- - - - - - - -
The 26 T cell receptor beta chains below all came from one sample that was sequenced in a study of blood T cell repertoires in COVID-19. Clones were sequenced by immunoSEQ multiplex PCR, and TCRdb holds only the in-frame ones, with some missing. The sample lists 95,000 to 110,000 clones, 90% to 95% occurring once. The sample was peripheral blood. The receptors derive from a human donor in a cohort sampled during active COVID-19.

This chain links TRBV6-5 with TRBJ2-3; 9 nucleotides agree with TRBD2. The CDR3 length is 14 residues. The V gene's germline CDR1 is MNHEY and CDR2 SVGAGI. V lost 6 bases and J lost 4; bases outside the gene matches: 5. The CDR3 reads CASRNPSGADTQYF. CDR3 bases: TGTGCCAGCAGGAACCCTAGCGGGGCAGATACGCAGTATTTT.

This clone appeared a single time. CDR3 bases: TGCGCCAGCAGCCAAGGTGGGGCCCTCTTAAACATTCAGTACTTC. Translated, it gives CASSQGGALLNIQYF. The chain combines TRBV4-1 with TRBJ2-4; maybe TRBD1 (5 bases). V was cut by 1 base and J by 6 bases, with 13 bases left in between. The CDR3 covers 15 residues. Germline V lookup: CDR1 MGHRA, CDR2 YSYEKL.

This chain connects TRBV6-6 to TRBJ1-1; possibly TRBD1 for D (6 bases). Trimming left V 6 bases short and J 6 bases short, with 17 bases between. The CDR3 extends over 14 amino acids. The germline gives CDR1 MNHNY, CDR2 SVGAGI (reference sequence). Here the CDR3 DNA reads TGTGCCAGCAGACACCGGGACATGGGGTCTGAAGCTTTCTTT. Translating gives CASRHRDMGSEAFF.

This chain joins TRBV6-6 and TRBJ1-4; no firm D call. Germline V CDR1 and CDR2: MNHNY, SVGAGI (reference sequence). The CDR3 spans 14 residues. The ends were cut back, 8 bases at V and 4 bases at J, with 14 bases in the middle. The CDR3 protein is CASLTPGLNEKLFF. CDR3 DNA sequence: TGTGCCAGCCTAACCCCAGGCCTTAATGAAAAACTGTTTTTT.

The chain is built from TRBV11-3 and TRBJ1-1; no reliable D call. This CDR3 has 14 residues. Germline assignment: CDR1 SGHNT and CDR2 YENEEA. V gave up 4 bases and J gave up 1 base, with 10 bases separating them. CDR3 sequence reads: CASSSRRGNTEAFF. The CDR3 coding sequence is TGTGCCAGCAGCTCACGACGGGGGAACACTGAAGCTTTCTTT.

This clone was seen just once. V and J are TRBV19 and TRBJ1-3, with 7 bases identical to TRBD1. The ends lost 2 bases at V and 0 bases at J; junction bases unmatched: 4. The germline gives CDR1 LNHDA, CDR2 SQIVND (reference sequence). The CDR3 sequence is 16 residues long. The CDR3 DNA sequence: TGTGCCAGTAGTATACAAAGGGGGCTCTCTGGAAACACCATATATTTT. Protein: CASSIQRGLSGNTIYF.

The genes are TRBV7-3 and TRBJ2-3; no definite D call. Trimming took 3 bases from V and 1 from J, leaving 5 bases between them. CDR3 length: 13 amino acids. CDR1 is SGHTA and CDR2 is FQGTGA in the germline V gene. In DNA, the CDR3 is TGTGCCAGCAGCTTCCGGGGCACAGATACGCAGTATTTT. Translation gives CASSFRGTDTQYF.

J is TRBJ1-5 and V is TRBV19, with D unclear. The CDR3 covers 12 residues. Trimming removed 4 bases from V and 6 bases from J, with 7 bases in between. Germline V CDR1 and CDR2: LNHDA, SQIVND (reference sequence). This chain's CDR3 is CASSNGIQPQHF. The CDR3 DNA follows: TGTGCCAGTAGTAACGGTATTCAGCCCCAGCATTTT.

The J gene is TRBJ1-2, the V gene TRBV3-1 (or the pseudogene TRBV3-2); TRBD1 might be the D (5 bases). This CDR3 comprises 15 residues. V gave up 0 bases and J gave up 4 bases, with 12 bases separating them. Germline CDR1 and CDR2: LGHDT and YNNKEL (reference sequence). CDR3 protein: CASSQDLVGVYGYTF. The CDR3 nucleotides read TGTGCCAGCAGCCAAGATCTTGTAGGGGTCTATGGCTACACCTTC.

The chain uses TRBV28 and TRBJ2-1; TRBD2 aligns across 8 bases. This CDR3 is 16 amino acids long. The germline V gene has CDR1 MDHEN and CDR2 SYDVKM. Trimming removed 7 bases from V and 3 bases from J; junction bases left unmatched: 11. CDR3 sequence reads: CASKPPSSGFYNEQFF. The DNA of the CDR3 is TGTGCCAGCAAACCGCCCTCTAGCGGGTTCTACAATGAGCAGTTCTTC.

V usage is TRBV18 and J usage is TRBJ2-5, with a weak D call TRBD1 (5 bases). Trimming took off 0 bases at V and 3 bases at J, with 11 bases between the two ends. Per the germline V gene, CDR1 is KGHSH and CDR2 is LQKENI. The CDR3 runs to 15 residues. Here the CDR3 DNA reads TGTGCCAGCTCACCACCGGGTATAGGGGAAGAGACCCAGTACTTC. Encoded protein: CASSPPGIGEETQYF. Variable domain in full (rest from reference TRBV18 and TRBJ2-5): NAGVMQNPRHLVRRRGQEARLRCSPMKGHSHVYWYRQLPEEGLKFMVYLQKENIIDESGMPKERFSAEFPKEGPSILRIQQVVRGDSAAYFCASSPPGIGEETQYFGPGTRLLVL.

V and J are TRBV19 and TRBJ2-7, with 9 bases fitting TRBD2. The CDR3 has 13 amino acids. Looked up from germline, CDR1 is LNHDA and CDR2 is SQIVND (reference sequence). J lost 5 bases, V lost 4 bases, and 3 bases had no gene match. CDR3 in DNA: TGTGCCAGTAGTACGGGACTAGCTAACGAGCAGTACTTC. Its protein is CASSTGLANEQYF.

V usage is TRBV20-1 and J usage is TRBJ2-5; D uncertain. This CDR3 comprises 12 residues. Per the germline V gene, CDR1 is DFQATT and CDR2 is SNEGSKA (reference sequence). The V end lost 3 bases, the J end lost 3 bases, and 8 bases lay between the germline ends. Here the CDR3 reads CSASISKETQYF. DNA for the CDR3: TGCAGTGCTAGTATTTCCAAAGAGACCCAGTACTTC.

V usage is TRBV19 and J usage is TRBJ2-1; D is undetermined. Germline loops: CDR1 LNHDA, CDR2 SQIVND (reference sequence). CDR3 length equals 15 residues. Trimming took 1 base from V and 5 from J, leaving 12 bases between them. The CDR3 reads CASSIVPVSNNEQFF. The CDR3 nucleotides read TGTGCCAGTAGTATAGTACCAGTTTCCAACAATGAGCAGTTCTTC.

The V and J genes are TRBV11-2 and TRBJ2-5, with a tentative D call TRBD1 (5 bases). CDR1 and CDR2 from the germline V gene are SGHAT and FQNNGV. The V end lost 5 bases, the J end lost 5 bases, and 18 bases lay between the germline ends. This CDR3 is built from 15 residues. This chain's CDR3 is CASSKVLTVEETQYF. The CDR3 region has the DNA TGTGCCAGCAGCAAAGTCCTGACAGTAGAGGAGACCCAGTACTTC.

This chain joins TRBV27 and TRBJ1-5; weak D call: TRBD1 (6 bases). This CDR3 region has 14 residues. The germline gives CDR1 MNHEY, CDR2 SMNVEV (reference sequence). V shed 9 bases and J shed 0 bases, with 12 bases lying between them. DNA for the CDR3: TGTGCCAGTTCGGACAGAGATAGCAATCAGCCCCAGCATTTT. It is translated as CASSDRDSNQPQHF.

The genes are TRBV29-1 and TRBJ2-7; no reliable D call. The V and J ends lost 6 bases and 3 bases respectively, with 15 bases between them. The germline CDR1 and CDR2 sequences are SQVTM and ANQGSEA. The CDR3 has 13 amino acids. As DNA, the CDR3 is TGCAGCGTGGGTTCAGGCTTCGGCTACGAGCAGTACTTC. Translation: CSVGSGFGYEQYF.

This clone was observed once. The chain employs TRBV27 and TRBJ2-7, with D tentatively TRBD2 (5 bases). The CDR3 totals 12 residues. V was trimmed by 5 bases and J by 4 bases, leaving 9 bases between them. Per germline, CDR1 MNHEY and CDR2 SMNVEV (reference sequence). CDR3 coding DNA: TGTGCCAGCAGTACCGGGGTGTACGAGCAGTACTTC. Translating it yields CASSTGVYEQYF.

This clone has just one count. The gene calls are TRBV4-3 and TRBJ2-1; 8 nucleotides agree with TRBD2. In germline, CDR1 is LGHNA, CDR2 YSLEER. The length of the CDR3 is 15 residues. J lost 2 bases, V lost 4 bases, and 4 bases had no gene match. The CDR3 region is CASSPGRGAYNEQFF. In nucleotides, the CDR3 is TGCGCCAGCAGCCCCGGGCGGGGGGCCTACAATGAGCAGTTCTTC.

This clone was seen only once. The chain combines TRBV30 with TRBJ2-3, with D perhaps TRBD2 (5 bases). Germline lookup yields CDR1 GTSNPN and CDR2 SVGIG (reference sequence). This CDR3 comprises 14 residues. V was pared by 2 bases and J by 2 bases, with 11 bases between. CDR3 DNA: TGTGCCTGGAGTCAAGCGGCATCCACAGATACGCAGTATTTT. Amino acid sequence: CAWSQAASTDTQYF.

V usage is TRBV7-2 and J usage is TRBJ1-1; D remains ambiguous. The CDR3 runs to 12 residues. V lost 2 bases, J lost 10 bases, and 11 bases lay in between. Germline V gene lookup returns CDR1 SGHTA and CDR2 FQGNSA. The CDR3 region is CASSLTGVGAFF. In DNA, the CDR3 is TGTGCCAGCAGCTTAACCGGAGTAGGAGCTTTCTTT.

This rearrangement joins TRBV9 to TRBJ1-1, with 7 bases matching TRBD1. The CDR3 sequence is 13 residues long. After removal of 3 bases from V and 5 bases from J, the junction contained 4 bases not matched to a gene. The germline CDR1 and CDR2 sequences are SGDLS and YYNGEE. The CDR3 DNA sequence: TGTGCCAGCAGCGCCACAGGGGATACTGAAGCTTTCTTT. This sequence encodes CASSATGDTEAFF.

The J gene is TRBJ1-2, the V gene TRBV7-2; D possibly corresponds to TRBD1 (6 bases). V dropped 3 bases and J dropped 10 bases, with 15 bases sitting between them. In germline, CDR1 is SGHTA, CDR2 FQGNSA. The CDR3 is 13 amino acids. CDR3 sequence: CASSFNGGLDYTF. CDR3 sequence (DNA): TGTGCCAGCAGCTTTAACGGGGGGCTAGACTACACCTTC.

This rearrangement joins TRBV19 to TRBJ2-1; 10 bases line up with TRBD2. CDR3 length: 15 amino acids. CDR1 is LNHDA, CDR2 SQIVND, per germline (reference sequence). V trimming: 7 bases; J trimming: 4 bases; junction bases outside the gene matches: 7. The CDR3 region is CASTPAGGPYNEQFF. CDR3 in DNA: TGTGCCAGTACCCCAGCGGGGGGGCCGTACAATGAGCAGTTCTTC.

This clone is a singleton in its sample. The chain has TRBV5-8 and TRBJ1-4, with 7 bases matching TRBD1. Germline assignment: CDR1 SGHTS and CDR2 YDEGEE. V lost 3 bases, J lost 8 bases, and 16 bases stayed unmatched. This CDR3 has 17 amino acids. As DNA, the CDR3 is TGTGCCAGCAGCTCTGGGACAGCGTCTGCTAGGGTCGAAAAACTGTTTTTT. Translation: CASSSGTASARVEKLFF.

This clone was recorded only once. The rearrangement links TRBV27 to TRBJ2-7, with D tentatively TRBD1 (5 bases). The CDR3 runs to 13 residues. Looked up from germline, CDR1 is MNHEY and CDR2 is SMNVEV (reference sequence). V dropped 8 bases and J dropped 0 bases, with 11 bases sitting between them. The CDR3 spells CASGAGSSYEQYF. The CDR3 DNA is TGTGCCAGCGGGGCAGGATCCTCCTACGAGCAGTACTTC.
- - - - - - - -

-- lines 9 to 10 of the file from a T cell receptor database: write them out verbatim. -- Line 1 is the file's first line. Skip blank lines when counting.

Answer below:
J is TRBJ1-5 and V is TRBV19, with D unclear. The CDR3 covers 12 residues. Trimming removed 4 bases from V and 6 bases from J, with 7 bases in between. Germline V CDR1 and CDR2: LNHDA, SQIVND (reference sequence). This chain's CDR3 is CASSNGIQPQHF. The CDR3 DNA follows: TGTGCCAGTAGTAACGGTATTCAGCCCCAGCATTTT.

The J gene is TRBJ1-2, the V gene TRBV3-1 (or the pseudogene TRBV3-2); TRBD1 might be the D (5 bases). This CDR3 comprises 15 residues. V gave up 0 bases and J gave up 4 bases, with 12 bases separating them. Germline CDR1 and CDR2: LGHDT and YNNKEL (reference sequence). CDR3 protein: CASSQDLVGVYGYTF. The CDR3 nucleotides read TGTGCCAGCAGCCAAGATCTTGTAGGGGTCTATGGCTACACCTTC.